The papers contained in this volume dedicated to the topic of "God and Death: Death and Dying in the Courtly Medieval Culture" were first presented at a symposium at the University of Bayreuth (northern Bavaria/Germany) in October 2009. The editors have all recently completed their doctoral programs and are teaching at the Institute of Medieval German Philology in Bayreuth. In the introduction they outline the fundamental issue with death as dealt with by poets and artists in the Middle Ages and also review what some of the leading scholarly authorities have said about this issue. Considering their own research orientation toward medieval German literature, it does not come as a surprise that non-German scholarship hardly figures here, but unfortunately that is the case throughout the entire volume.
The articles are grouped together into three larger categories, first, images and models of perception of death; then the death of the hero and staging or performance of death in the Christian/Pagan context. The third group deals with the perception of and interaction with death in secular and theological texts. The volume does not conclude with an index or biographies of the individual contributors. I seriously doubt that the authors reflected upon each others' works, since there are no cross-references. In fact, there are some duplications and overlapping, which the editors might not have noticed. The book wants to focus on the Middle Ages, but several contributors focus on the early modern time, such as Gerhard Wolf with his study on the chronicles of the Count of Zimmern, and to some extent on antiquity, such as Ulrich Berner (concepts of immortality and the rise from the dead) and Joachim Kügler (masculinity in the New Testament). It remains a bit unclear what the overarching topic really might have implied, since most articles do not really explore the meaning of death and instead investigate examples of protagonists in their death throes. Overall, however, the papers are well written, considering that many contributors seem to be early in their careers. This also means, unfortunately, that despite fairly extensive footnotes in most cases, only a small range of the relevant research literature has been consulted or engaged with. This volume is simply not up-to-date in terms of the relevant recent scholarship.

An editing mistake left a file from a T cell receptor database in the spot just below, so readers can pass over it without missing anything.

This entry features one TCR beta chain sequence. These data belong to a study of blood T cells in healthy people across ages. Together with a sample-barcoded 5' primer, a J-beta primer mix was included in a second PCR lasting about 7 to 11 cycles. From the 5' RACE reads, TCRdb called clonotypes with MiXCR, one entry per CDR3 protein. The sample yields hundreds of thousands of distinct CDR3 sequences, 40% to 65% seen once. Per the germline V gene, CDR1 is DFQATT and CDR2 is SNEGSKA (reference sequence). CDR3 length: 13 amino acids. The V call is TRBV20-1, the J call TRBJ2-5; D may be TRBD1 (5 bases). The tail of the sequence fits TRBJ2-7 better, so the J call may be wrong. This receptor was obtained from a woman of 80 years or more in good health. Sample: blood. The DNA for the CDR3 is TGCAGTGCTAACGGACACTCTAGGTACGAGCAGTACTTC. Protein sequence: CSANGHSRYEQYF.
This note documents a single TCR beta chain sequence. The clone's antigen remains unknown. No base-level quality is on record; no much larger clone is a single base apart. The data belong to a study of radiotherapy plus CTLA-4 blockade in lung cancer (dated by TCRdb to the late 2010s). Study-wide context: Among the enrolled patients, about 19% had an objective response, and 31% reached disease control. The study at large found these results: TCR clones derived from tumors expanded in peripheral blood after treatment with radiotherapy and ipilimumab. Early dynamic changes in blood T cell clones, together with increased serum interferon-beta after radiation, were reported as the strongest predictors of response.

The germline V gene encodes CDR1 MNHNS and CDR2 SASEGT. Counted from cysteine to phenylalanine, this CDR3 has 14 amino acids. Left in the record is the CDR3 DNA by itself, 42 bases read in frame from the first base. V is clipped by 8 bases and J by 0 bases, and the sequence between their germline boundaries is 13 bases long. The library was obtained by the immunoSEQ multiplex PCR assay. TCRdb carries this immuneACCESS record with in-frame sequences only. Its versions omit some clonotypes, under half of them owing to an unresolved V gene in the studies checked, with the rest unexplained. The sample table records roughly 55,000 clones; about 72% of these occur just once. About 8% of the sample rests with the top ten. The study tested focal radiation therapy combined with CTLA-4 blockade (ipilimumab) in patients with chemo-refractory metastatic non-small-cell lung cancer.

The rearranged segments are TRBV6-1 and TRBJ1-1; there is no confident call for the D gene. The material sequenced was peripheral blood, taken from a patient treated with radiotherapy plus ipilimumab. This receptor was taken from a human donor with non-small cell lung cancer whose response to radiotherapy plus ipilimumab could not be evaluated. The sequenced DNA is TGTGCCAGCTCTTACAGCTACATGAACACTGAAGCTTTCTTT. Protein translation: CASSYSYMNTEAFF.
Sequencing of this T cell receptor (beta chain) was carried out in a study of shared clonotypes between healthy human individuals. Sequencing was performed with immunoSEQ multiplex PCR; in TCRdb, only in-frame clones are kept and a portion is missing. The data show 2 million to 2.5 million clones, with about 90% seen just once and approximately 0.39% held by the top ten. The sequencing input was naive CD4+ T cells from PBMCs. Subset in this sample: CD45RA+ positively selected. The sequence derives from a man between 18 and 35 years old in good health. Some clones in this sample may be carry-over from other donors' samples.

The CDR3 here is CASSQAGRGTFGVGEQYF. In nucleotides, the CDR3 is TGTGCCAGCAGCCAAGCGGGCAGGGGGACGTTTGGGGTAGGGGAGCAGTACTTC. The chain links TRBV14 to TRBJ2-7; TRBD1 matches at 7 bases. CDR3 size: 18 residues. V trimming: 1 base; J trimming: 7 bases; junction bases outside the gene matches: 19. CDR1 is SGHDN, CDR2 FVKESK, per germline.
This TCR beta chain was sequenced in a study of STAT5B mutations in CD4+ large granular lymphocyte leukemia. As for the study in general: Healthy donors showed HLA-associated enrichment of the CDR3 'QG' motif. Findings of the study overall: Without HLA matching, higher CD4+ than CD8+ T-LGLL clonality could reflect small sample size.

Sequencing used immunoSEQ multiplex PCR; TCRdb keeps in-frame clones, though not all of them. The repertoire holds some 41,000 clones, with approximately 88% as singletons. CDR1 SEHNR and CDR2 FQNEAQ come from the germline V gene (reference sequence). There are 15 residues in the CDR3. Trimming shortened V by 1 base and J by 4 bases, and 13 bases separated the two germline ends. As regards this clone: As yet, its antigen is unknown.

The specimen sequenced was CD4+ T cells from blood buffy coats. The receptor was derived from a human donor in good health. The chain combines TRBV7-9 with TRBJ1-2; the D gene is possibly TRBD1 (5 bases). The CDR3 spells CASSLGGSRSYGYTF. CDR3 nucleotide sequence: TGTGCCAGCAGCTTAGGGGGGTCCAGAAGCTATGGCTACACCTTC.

Gerhard Wolf begins with an analysis of how the famous chronicler Froben von Zimmern (early 16th century) approached death and probed for himself the meaning of the afterlife, that is, how he searched for transcendence in the immanence of human existence--an issue which would be absolutely fundamental in any human quest about the nature of death both then and today. Ariane Bauer discusses the interaction between confessors and their famous penitents, Ekbert von Schönau vs. Elisabeth von Schönau, Konrad von Marburg vs. Elisabeth von Thüringen, and Johannes Marienwerder vs. Dorothea von Montau. Ingrid Bennewitz outlines the presentation of old women in medieval German literature (see now the contributions to Old Ages in the Middle Ages and the Renaissance, ed. A. Classen, 2007), while Norbert H. Ott surveys medieval book illustrations representing death, including scenes of the death of dance. Insofar as he also turns to the Zimmern chronicle, it would have been helpful if he had engaged with Wolf's arguments and vice versa.
In Wolfram von Eschenbach's Parzival (ca. 1205) and in his fragementary Titurel (ca. 1218) we encounter the dying or moribund female figure Sigûne, who is virtually, as Susanne Knaeble suggests, presented as a saint already before her death. Esther P. Wipfler (the table of contents ignores her middle initial) traces the changes in the depiction of death in devotional images during the late Middle Ages, when it gained in dramatic intensity. Hubertus Fischer discusses the way Wolfram described the death of Vivianz in Wolfram's Willehalm (ca. 1220) in contrast to the death of Gahmuret in Parzival, who dies in the distant east, while Vivianz undergoes a glorious death as a martyr on the battlefield.